But, conversely, the fear and urgency that I felt (and still feel) has made me desperately aware of the need to wait. We don’t know what the long term health impacts of the virus are. We don’t know whether we’re staring down a second wave or have even survived the first. We don’t know about the impact on our educational system or institutions of higher education. We don’t know about the impact on our students. On our colleagues. Or our pedagogies. There’s so much that we don’t know. 

And so, I think, though it feels counterintuitive, we must go slow where we can go slow. (Certainly, slow is not always the answer; for racial justice, slow is absolutely not the answer. Black Lives Matter. We’ve already gone far too slow in making that a reality.) On this particular subject, though, we must resist the desire and the calls to declare that we “know” something about our pandemic experiences. This is not to say that we shouldn’t talk, write, or speak about our experiences. As Audre Lorde reminds us, articulating our experiences and the harms done by systems of privilege and power is important and necessary and brave: “I was going to die, if not sooner, then later, whether or not I had ever spoken myself. My silences had not protected me. Your silence will not protect you…while we wait in silence for that final luxury of fearlessness, the weight of that silence will choke us.” We can speak. We must speak. But we should resist the foreclosure of conclusions. We should recognize that what we “know” is incomplete. It’s provisional. So we must go slow.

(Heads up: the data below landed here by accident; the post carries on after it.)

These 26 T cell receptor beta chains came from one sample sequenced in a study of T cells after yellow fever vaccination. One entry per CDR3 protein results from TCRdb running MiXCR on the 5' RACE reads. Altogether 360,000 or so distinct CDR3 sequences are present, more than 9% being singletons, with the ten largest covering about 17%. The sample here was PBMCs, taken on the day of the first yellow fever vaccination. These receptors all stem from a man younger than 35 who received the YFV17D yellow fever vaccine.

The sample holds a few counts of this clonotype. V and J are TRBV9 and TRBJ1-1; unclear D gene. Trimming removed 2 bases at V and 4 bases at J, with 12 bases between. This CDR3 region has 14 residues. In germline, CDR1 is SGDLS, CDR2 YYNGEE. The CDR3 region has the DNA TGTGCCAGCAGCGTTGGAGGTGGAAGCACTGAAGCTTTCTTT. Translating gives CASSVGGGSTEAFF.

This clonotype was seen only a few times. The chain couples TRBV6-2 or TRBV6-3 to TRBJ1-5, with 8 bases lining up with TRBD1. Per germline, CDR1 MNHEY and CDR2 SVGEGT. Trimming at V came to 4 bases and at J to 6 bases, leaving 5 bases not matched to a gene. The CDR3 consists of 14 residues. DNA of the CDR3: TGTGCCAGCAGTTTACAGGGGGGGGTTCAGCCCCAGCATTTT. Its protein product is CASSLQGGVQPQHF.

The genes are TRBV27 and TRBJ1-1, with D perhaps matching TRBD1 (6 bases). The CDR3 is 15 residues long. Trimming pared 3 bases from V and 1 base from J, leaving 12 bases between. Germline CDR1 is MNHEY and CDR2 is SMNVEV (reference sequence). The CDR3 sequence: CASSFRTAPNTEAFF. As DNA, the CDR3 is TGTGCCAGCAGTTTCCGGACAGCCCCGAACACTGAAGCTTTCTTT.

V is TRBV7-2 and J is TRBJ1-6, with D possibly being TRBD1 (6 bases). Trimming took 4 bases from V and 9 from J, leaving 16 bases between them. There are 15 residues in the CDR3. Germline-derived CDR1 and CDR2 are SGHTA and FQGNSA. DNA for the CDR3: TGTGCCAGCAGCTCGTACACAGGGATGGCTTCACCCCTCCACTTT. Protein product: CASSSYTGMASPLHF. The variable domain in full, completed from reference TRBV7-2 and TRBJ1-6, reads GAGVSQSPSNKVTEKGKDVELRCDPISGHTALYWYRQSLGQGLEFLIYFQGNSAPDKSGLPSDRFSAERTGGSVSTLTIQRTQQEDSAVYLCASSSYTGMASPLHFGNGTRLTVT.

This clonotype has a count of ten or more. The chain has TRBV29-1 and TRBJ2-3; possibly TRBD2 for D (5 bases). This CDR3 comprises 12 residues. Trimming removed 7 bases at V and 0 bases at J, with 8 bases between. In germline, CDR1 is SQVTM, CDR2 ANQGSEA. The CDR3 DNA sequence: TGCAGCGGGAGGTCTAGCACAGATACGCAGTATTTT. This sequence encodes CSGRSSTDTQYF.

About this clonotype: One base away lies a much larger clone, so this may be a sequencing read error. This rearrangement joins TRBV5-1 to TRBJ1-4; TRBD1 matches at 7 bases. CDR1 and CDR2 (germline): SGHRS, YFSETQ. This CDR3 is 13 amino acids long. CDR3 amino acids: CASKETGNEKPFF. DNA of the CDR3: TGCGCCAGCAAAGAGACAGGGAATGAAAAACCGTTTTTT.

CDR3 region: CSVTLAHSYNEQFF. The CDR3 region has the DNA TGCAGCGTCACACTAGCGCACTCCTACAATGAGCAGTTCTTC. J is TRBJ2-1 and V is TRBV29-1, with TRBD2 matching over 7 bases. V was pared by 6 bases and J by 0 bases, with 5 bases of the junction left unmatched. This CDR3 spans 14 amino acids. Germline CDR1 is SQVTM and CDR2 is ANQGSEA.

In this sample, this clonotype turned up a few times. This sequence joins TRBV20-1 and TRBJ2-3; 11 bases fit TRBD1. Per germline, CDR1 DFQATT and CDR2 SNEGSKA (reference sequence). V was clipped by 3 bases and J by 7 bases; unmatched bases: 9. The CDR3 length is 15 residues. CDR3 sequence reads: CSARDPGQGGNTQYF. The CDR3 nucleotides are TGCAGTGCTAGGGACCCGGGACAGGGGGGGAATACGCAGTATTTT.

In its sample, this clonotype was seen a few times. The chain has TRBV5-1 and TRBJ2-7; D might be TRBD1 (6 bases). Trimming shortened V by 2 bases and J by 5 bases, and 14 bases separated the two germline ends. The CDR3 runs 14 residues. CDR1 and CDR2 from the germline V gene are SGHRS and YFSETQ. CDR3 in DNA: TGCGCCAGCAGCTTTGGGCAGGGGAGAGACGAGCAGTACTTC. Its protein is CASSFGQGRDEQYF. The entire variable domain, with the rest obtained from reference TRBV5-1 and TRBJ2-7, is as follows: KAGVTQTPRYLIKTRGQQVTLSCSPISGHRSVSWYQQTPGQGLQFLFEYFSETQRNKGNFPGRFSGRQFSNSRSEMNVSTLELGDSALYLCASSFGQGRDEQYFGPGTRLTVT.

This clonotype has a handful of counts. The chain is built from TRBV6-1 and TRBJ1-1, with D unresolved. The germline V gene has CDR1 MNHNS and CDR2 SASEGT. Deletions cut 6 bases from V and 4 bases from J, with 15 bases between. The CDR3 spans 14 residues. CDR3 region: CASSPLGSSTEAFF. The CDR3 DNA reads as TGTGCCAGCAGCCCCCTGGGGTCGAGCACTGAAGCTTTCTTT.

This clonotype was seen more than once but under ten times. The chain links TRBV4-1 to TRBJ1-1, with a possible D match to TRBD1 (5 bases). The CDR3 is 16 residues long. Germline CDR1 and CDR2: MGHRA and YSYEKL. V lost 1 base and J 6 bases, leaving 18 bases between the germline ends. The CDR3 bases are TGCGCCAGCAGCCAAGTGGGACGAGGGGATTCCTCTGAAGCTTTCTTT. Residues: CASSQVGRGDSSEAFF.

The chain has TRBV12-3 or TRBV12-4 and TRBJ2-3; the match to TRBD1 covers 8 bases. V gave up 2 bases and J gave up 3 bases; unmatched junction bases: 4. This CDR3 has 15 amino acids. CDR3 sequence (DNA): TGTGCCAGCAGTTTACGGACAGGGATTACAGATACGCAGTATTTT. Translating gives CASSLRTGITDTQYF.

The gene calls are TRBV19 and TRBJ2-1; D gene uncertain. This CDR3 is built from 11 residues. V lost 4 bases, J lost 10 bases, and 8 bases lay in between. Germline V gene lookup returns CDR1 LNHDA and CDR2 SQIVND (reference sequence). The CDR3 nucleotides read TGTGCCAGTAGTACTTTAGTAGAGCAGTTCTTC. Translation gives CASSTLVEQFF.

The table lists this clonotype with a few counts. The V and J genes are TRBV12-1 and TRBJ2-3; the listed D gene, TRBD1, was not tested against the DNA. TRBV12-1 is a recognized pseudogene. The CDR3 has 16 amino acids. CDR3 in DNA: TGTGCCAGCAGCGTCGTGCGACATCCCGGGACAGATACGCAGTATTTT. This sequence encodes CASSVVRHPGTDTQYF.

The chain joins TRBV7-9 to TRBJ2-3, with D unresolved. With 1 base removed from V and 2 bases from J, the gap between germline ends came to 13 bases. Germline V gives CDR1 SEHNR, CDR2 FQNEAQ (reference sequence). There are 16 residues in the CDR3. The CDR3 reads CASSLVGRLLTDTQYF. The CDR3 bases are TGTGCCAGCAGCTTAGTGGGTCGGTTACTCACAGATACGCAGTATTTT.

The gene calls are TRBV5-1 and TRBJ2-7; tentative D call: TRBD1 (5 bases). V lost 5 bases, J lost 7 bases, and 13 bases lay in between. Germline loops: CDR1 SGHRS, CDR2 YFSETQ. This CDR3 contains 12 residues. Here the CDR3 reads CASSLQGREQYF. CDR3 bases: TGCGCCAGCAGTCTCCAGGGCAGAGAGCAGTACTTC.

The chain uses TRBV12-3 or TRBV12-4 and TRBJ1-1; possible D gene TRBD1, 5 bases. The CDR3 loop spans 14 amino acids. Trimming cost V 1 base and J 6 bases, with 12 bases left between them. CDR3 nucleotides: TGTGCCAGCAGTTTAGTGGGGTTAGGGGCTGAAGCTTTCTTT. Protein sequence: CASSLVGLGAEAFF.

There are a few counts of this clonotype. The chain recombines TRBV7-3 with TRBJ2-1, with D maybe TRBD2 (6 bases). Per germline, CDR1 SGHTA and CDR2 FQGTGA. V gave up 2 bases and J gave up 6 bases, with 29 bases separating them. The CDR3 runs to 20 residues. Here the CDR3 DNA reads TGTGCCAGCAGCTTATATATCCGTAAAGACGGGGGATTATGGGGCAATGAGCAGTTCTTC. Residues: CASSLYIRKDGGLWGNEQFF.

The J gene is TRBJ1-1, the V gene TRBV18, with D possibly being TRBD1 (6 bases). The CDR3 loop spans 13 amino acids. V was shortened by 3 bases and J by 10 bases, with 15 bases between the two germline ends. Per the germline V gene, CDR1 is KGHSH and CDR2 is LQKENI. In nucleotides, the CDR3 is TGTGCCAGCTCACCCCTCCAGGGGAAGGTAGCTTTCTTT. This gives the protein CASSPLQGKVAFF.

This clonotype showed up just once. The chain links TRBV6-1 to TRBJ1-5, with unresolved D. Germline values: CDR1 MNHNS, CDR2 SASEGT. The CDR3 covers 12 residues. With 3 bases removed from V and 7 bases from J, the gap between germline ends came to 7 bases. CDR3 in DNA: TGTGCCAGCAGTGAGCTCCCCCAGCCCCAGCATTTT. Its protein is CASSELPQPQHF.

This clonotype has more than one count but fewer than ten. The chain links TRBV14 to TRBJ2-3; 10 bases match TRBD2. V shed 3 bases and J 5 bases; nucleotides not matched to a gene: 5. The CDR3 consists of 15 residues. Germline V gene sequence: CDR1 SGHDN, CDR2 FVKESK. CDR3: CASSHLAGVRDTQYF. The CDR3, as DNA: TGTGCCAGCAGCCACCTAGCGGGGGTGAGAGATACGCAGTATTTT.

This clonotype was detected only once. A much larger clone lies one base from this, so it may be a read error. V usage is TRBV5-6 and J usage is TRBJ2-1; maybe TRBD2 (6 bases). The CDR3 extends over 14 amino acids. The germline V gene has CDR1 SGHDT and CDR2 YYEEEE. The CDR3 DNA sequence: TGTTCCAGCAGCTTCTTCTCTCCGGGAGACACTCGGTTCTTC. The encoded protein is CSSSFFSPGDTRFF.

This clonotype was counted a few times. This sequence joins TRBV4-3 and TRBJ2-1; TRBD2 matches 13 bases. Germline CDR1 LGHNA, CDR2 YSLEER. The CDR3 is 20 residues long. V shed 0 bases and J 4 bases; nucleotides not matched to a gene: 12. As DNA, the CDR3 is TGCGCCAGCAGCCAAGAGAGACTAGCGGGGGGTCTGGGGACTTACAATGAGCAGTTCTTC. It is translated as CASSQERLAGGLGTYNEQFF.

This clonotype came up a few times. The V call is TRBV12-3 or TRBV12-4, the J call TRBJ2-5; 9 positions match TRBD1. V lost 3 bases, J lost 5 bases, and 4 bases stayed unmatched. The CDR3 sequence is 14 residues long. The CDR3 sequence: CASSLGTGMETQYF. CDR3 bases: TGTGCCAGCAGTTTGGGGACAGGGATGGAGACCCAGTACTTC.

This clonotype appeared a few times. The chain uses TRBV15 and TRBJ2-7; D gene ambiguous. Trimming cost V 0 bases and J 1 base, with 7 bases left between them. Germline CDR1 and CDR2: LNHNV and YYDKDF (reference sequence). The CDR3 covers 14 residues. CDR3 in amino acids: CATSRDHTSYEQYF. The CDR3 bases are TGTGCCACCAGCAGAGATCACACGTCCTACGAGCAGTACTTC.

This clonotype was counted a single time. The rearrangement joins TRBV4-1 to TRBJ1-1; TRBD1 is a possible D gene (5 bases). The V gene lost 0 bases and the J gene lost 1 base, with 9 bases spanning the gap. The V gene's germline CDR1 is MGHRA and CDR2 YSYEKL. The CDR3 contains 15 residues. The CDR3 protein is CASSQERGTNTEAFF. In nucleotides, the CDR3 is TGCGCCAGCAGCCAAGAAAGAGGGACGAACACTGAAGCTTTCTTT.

In “Slow Circulation,” Bradshaw (2020) argues, “many of the speedy, viral circulation models with which we are so comfortable…are unfit for the types of rhetorical work some…advocacy groups aim to do.” Instead, he argues, we need a model of slow-ness, where “rhetorical positions slowly, persistently circulate…until they accumulate a cultural ethos that can begin to affect wider change and deeper impact.” The same can and should be said for the kinds of political, scientific, and pedagogical shifts heralded by the pandemic. 

Pandemic policy takes time. (That’s why the Obama administration spent years building the pandemic playbook that the current administration so blithely ignored.) 

Vaccines take time. (Only about 10% of clinical trials succeed. An HPV vaccine took 15 years. And, speaking to the New York Times in late April, Vijay Samant, the former head of vaccine manufacturing at Merck Pharmaceuticals, said of the process for a COVID-19 vaccine, “The manufacturing task is insurmountable.”)

And our pedagogical decisions should take time. We don’t yet know what the impact of our pandemic spring will be on equity gaps, contingent faculty’s already precarious positions, and the long-term divestment from institutions of higher education. We don’t yet know what the impact will be on graduation rates, time to degree, and student loan burdens. We don’t yet know the impact on faculty and students’ mental health. There’s just so much we don’t know yet. So here, where we can take the time to be thoughtful and deliberate, let’s go slow.

About Author(s)

Megan McIntyre is an Assistant Professor of English and Director of the Writing Program at Sonoma State University, and her research interests include digital rhetoric and writing, writing program administration, and postpedagogy.